The Academy of Motion Picture Arts and Sciences has decided to retain its longtime accounting firm PricewaterhouseCoopers, with the decision reached during a board of governors meeting last night. That had been the way the wind was blowing despite the historically epic fail at the end of last month’s Oscars, when the content of the wrong envelope was read to announce the marquee Best Picture winner.
Word of the decision went to Academy members in a memorandum from Cheryl Boone Isaacs, the group’s president, on Wednesday morning. “We’ve been unsparing in our assessment that the mistake made by representatives of the firm was unacceptable,” Boone Isaacs wrote. But she went on to say that a thorough review of the entire PwC relationship, including its responsibility for auditing and tax-work at the Academy, had led to the conclusion that the accounting firm should stay in place, though with “new protocols” governing the relationship.
Those protocols, she said, included an agreement that PwC’s United States chairman Tim Ryan would conduct greater oversight of the Academy work; that Rick Rosas, who had been engaged with balloting for 12 years, would return to that role, with help from other staff to be added later; that a third “balloting leader” from the firm will be in the Oscar control room with the show’s director on awards night; and that both partner rehearsals for possible problems and the elimination of electronic devices backstage would be be implemented.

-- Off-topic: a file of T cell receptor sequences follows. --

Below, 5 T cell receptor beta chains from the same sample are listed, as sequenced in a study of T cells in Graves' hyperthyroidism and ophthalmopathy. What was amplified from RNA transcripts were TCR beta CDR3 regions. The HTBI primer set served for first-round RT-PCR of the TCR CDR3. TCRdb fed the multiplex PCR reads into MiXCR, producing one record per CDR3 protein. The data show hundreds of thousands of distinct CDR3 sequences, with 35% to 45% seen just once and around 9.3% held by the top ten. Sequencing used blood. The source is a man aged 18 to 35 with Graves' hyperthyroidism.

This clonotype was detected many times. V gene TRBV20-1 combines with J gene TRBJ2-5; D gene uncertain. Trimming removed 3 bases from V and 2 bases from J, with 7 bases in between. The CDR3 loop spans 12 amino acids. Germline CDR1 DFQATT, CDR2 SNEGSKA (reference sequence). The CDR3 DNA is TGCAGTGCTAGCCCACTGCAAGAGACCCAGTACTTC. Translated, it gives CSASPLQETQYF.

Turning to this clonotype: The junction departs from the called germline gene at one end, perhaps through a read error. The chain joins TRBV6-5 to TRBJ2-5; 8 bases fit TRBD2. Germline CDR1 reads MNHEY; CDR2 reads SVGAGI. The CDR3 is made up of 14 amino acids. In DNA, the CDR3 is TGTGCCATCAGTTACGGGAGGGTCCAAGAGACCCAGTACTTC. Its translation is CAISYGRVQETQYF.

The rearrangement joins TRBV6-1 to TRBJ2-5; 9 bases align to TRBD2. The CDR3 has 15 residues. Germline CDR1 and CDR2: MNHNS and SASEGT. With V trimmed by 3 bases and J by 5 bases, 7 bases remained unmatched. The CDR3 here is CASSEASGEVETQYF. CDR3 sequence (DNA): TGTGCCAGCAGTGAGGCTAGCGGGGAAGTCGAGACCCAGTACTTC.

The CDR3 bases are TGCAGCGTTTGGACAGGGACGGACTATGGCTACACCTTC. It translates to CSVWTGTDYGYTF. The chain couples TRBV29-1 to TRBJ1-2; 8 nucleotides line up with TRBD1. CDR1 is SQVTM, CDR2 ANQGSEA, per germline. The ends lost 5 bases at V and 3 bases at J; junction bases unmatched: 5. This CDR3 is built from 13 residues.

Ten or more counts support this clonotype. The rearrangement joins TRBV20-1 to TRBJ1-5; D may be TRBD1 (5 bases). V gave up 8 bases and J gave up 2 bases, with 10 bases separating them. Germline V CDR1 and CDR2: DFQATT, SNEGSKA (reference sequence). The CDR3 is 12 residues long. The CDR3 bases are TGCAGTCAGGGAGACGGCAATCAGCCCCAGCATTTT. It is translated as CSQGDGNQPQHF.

The last measure may be especially important, as the distraction of PwC auditor Brian Cullinan by social media emerged as a factor in the mix-up that left the producers of La La Land momentarily in possession of a Best Picture Oscar that belonged to Moonlight.
PwC immediately took the blame for the unforgettable moment, with the company’s chairman saying the gaffe was “a human error” and apologizing.
The Academy has been investigating the incident and considering possible fixes, a sign it could retain PwC but with some additional safeguards.
From the beginning, AMPAS was also looking hard at an Emma Stone tweet posted by PwC auditor Cullinan just before Faye Dunaway announced the wrong winner onstage. He was later ID’d by PwC as the one who handed the wrong envelope to Best Picture presenter Warren Beatty as he walked onstage.
Cue the chaos after that: After some hesitation during the unveiling, Beatty handed the winner envelope to co-presenter Faye Dunaway who read it and said La La Land was the winner — because she was reading the envelope showing Stone’s Lead Actress win. Stage hands rushed onstage as La La Land producer Jordan Horwitz was giving an acceptance speech, well into the celebration. Eventually, the right envelope was delivered and the real winner was announced: Moonlight.
In her Wednesday note, Boone Isaacs – whose term as president ends this summer – urged members to consider running for the Academy’s governing board and executive committees in elections set for mid-year.
“In April, you’ll receive information about running for a seat on the Academy’s Board of Governors and your Branch Executive Committee,” Boone Isaacs wrote. “Please think about seizing this opportunity to write the Academy’s next great chapter. The more you get involved, the stronger we can be together. Membership has its privileges, but it also has its responsibilities. We need you.”